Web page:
MACHINE READABLE TRAVEL DOCUMENTS
A machine-readable passport (MRP) is a machine-readable travel document (MRTD) with the data on the identity page encoded in optical character recognition format. Many countries began to issue machine-readable travel documents in the 1980s.
Most travel passports worldwide are MRPs. They are standardized by the ICAO Document 9303 (endorsed by the International Organization for Standardization and the International Electrotechnical Commission as ISO/IEC 7501-1) and have a special machine-readable zone (MRZ), which is usually at the bottom of the identity page at the beginning of a passport. The ICAO Document 9303 describes three types of documents. Usually, passport booklets are issued in "Type 3" format, while identity cards and passport cards typically use the "Type 1" format. The machine-readable zone of a Type 3 travel document spans two lines, and each line is 44 characters long. The following information must be provided in the zone: name, passport number, nationality, date of birth, sex, and passport expiration date. There is room for optional, often country-dependent, supplementary information. The machine-readable zone of a Type 1 travel document spans three lines, and each line is 30 characters long.
Machine-readable passports enable faster processing of arriving passengers by immigration officials, and greater accuracy than manually read passports, as well as faster data entry and data matching against immigration databases and watchlists.
TD 1 TYPE DOCUMENT
TD2 TYPE DOCUMENT
TD3 TYPE DOCUMENT
MACHINE READABLE VISA
Check Digits in the MRZ A check digit consists of a single digit computed from the other digits in a series. Check digits in the MRZ are calculated on specified numerical data elements in the MRZ. The check digits permit readers to verify that data in the MRZ is correctly interpreted. A special check digit calculation has been adopted for use in MRTDs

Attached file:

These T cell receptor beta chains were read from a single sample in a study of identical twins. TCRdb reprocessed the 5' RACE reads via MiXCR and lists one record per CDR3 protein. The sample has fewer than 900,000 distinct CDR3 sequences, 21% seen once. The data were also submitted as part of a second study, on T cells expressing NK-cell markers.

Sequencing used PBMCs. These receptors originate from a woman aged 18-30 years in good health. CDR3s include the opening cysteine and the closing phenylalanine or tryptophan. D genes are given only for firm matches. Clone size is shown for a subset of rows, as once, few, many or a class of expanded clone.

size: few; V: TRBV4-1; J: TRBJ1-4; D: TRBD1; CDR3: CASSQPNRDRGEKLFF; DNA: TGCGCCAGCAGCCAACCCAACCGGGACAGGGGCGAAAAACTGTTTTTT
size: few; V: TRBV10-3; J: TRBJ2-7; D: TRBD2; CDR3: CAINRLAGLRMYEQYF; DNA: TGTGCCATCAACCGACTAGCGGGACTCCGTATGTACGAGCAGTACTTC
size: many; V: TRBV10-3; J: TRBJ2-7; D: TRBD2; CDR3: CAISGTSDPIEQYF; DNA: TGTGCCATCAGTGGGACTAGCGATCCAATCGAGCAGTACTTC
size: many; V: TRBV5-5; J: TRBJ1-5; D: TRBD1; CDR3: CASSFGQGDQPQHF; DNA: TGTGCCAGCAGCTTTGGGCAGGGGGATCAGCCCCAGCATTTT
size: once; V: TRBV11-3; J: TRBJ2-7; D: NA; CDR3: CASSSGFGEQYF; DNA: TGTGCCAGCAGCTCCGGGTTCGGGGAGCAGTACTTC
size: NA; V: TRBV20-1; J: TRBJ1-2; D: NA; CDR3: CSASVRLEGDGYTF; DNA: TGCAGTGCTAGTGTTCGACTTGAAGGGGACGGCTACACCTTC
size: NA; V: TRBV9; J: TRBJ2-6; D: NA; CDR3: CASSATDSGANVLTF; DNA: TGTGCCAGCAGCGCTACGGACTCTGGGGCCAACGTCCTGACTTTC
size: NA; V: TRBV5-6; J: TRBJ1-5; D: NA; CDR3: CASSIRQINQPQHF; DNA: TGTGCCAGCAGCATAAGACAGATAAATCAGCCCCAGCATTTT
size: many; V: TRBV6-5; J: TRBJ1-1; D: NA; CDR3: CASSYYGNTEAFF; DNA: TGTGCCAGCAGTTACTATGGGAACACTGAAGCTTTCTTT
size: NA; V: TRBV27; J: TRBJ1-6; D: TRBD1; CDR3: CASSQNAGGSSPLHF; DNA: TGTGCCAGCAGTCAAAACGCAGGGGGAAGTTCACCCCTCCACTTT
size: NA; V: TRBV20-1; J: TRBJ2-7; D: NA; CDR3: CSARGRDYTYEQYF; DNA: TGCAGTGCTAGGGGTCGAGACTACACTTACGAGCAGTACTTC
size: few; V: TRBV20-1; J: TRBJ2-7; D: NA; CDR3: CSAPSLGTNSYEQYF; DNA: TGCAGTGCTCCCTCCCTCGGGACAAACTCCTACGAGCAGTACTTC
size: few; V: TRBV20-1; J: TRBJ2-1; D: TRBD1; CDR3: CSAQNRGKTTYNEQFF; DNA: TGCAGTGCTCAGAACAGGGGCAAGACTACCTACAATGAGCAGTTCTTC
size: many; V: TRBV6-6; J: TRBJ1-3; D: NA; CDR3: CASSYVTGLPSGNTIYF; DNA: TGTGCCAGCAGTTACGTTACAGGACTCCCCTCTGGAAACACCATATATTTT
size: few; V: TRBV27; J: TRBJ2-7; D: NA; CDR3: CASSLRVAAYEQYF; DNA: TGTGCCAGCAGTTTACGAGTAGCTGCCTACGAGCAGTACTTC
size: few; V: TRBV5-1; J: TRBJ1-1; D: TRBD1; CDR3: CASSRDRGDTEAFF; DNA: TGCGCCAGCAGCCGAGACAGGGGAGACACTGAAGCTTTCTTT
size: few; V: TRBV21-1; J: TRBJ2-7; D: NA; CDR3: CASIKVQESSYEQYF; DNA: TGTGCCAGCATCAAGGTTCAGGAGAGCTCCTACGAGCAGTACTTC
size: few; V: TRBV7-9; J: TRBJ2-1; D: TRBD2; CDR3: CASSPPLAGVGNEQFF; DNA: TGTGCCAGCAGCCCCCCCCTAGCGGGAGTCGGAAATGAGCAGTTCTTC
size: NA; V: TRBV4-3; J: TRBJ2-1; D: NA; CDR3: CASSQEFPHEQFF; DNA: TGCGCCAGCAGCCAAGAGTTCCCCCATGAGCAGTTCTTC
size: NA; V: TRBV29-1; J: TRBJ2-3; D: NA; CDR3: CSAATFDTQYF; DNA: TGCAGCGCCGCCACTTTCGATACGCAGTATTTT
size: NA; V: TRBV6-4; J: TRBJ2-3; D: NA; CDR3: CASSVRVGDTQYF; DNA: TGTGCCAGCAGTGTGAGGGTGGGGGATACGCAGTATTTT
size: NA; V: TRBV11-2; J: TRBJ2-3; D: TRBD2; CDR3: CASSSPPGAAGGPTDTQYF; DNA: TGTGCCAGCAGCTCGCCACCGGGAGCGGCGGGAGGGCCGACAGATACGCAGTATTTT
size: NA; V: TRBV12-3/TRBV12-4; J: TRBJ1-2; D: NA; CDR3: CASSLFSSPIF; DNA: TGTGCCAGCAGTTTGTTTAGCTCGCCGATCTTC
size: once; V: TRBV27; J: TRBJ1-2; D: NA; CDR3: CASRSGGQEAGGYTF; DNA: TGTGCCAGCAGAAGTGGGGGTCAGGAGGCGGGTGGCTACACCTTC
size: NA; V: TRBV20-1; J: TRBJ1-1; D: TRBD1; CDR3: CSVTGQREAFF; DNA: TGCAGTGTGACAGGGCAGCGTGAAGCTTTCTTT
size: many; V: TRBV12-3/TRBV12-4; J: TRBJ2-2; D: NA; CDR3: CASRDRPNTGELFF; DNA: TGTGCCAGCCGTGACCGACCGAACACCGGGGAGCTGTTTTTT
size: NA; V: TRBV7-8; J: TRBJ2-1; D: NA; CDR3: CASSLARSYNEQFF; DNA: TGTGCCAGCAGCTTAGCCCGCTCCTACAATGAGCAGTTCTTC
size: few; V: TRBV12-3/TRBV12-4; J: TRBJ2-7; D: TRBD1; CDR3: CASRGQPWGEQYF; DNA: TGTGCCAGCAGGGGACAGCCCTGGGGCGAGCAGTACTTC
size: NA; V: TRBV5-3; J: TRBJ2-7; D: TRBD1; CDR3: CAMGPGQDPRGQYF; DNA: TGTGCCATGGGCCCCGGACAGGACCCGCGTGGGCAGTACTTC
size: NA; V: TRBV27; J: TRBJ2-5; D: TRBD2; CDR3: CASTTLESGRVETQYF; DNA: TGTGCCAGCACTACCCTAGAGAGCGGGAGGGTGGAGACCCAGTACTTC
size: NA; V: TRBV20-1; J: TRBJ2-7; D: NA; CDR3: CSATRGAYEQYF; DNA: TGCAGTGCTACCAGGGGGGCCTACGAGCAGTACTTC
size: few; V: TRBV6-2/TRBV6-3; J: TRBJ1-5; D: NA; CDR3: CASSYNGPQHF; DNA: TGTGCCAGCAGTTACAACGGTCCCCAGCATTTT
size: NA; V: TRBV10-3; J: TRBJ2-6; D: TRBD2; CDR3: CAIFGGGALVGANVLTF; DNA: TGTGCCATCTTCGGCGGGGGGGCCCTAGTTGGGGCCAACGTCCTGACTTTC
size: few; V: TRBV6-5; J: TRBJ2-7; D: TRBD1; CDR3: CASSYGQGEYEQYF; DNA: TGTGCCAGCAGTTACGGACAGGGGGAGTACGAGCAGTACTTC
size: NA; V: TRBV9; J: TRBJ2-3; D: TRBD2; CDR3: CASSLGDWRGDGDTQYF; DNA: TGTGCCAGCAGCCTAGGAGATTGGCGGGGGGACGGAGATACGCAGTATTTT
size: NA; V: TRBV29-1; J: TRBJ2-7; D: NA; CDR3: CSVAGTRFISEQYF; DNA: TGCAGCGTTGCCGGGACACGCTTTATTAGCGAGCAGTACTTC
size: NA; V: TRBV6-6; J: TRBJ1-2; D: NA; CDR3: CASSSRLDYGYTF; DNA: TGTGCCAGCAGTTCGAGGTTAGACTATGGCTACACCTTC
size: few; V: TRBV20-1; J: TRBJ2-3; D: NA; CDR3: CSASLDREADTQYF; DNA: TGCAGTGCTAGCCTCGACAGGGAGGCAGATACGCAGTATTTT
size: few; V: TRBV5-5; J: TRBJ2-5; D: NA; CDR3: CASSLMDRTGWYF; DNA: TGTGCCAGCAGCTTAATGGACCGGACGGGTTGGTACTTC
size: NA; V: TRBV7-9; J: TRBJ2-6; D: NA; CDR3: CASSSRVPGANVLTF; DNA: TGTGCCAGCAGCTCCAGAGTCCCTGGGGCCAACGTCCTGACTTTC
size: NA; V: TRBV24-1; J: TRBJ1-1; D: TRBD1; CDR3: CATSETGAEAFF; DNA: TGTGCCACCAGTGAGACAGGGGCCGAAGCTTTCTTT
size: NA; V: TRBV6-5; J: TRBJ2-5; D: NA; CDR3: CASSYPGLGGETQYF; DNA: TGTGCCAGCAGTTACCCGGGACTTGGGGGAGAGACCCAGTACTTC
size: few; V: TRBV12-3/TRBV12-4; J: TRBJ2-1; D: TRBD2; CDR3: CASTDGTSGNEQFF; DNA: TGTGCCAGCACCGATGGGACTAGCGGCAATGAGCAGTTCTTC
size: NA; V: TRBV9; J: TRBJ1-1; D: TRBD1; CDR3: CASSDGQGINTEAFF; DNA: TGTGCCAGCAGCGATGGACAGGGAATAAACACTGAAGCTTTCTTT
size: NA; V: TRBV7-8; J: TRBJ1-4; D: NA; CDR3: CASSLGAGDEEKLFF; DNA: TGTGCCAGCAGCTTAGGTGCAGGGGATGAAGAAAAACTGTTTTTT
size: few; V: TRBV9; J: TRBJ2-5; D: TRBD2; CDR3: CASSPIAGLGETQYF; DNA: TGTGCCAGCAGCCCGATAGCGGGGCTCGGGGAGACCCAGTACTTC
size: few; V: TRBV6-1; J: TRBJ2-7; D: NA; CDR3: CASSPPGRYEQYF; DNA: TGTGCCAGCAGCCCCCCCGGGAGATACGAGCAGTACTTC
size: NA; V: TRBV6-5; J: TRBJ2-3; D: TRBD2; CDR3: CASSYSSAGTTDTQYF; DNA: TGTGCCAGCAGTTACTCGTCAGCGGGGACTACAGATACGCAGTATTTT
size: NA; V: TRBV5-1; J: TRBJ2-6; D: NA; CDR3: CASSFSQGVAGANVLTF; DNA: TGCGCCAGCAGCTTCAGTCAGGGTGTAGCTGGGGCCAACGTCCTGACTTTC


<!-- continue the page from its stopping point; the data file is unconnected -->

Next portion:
The check digits shall be calculated on modulus 10 with a continuously repetitive weighting of 731 731 ..., as follows.
Step 1. Going from left to right, multiply each digit of the pertinent numerical data element by the weighting figure appearing in the corresponding sequential position.
Step 2. Add the products of each multiplication.
Step 3. Divide the sum by 10 (the modulus).
Step 4. The remainder shall be the check digit.
For data elements in which the number does not occupy all available character positions, the symbol < shall be used to complete vacant positions and shall be given the value of zero for the purpose of calculating the check digit. When the check digit calculation is applied to data elements containing alphabetic characters, the characters A to Z shall have the values 10 to 35 consecutively, as follows:
Data elements included in the check digit calculation and check digit location for each document type are contained in the form factor specific Parts 4 to 7 of Doc 9303. Examples of check digit calculation:
Using 27 July 1952 as an example, with the date in numeric form, the calculation will be:
Step 1 (multiplication)
Step 2 (sum of products) 35 + 6 + 0 + 49 + 6 + 7 = 103
Step 3 (division by modulus) 103 = 10, remainder 3 10
Step 4 Check digit is the remainder, 3.
The date and its check digit shall consequently be written as:
CODES FOR NATIONALITY, PLACE OF BIRTH, LOCATION OF ISSUING STATE/AUTHORITY AND OTHER PURPOSES
Part A — Letter Codes The following are the two- and three-letter codes for entities specified and regularly updated in [ISO 3166-1], with extensions for certain States and organizations being identified by an asterisk. The current version of the codes may be obtained from the [ISO 3166] maintenance agency - [ISO 3166/MA], ISO’s focal point for country codes.
Couple samples of country code:
|2-letter code||3-letter code|
|United Kingdom||UK||Russian Federation||RU||RUS|
|— British Citizen||GBR||Brazil||BR||BRA|
|— British Overseas Territories Citizen||GBD||Malaysia||MY||MYS|
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